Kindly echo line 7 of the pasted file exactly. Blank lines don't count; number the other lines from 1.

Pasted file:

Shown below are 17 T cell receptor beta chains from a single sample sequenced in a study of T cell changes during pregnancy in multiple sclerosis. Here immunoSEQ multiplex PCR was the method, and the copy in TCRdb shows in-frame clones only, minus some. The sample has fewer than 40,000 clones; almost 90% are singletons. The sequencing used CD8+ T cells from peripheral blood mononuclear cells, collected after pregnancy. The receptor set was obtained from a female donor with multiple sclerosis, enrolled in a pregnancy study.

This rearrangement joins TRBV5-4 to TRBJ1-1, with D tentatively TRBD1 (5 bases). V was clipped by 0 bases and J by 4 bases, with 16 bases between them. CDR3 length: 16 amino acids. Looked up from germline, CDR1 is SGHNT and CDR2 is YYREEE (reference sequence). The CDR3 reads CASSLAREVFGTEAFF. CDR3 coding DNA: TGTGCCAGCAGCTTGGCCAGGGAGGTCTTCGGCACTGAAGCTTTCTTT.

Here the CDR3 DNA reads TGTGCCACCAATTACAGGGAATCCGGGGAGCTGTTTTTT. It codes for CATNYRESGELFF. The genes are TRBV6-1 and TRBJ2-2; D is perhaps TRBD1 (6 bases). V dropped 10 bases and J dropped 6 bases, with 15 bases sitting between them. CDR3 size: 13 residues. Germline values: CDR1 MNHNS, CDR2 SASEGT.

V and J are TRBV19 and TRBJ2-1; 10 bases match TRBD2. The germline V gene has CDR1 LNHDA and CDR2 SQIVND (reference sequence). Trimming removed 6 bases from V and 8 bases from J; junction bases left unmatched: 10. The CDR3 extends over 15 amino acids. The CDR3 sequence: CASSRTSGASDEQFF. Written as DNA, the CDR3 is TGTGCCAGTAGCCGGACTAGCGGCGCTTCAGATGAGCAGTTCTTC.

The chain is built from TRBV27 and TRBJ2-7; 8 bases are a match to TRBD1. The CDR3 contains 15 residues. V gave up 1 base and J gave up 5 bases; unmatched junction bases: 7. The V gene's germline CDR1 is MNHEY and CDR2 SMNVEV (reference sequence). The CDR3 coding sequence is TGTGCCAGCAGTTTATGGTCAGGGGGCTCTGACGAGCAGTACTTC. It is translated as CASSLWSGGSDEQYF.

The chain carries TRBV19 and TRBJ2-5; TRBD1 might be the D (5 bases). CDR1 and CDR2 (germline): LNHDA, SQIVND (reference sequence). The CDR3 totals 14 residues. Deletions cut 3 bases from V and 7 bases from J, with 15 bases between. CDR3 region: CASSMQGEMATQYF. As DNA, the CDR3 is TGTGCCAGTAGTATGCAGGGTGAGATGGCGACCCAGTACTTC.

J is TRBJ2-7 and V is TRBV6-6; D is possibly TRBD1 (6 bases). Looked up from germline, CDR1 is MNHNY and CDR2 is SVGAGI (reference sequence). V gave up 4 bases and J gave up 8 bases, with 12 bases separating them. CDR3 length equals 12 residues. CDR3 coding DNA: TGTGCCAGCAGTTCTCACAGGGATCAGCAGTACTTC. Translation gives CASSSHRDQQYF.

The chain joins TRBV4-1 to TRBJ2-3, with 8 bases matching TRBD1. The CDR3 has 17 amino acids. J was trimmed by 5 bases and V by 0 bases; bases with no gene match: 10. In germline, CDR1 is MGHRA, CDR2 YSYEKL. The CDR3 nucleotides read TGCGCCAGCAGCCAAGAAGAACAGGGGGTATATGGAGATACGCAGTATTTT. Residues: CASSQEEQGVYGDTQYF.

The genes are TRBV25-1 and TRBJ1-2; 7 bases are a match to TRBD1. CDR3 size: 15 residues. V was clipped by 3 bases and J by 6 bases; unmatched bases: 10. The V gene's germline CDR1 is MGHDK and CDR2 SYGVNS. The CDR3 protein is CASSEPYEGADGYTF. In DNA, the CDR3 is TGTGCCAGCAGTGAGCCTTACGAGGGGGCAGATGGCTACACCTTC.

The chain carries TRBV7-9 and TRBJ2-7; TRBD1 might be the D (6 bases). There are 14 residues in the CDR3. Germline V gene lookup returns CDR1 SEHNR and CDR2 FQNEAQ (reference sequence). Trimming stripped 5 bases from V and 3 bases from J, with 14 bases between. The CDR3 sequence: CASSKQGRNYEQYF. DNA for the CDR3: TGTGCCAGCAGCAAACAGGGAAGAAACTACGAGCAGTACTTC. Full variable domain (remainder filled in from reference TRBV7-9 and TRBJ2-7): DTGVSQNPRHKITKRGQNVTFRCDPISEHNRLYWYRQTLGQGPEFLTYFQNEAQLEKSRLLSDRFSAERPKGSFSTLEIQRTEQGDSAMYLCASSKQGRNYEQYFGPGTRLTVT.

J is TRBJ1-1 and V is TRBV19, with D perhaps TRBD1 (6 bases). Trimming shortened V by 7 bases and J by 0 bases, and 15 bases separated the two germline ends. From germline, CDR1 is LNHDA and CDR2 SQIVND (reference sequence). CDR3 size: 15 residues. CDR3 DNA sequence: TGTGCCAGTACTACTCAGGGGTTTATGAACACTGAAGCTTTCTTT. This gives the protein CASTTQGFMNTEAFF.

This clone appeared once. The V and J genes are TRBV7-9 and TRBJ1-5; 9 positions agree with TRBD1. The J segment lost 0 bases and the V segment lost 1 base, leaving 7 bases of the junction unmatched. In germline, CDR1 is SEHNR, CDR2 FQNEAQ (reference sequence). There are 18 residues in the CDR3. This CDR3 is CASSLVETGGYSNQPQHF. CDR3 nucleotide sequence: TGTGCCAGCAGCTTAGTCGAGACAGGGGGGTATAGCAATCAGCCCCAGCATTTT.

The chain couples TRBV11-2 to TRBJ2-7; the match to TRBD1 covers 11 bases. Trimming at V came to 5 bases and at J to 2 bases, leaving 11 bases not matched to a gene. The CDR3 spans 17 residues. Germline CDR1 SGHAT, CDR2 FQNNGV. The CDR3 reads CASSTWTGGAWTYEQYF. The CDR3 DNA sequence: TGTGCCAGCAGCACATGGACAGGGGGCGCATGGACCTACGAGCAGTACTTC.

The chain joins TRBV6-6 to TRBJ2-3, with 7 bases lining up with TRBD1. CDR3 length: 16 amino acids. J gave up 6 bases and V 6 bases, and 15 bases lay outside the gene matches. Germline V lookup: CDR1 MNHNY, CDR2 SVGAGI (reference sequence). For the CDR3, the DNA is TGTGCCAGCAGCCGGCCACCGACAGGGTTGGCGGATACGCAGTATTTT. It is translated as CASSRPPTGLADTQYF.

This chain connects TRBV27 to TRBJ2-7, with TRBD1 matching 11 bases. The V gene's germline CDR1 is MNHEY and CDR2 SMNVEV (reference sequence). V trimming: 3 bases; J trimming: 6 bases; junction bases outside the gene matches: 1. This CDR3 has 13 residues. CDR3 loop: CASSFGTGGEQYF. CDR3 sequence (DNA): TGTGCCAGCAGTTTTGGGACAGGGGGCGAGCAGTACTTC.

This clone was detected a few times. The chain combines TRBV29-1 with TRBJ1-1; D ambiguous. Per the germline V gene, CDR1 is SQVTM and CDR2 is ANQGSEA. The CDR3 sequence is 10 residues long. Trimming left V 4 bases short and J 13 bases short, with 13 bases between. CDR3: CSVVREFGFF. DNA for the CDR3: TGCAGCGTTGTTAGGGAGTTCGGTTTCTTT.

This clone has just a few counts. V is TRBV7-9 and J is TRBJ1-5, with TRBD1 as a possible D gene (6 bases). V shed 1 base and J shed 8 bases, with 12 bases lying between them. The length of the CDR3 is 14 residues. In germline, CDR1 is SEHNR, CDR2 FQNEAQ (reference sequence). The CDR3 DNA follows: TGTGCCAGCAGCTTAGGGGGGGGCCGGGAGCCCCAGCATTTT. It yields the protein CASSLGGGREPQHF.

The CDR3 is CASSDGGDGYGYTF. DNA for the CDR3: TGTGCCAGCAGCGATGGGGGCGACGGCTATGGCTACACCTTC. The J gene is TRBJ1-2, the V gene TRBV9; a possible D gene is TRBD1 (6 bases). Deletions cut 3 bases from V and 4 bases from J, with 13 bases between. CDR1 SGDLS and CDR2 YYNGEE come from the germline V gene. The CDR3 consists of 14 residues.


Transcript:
J is TRBJ2-7 and V is TRBV6-6; D is possibly TRBD1 (6 bases). Looked up from germline, CDR1 is MNHNY and CDR2 is SVGAGI (reference sequence). V gave up 4 bases and J gave up 8 bases, with 12 bases separating them. CDR3 length equals 12 residues. CDR3 coding DNA: TGTGCCAGCAGTTCTCACAGGGATCAGCAGTACTTC. Translation gives CASSSHRDQQYF.